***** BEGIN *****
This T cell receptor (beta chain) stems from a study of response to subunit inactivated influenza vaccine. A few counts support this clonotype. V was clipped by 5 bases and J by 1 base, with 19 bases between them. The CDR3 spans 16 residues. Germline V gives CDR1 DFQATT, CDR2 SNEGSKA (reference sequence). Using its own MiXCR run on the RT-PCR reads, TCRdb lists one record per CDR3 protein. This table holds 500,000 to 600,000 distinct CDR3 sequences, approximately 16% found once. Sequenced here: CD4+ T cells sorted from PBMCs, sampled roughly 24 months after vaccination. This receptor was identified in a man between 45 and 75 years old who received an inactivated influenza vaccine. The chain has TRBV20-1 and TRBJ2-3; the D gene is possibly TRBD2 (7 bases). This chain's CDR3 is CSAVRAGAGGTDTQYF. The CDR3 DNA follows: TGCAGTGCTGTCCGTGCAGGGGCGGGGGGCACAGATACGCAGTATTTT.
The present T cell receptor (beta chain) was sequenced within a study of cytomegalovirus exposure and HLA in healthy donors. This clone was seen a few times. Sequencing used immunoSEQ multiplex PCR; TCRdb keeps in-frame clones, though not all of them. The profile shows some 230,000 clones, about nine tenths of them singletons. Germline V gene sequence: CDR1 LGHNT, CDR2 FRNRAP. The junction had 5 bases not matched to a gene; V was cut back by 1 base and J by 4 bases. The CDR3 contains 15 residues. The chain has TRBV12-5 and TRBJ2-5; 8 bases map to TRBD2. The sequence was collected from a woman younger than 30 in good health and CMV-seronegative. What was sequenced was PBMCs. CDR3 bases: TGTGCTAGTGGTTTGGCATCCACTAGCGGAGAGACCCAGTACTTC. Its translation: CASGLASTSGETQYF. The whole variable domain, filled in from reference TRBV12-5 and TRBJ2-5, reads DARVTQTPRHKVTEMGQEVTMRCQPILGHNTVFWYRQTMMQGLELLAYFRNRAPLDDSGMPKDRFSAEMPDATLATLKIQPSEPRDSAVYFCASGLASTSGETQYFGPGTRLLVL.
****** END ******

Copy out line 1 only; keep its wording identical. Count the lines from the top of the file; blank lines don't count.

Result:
This T cell receptor (beta chain) stems from a study of response to subunit inactivated influenza vaccine. A few counts support this clonotype. V was clipped by 5 bases and J by 1 base, with 19 bases between them. The CDR3 spans 16 residues. Germline V gives CDR1 DFQATT, CDR2 SNEGSKA (reference sequence). Using its own MiXCR run on the RT-PCR reads, TCRdb lists one record per CDR3 protein. This table holds 500,000 to 600,000 distinct CDR3 sequences, approximately 16% found once. Sequenced here: CD4+ T cells sorted from PBMCs, sampled roughly 24 months after vaccination. This receptor was identified in a man between 45 and 75 years old who received an inactivated influenza vaccine. The chain has TRBV20-1 and TRBJ2-3; the D gene is possibly TRBD2 (7 bases). This chain's CDR3 is CSAVRAGAGGTDTQYF. The CDR3 DNA follows: TGCAGTGCTGTCCGTGCAGGGGCGGGGGGCACAGATACGCAGTATTTT.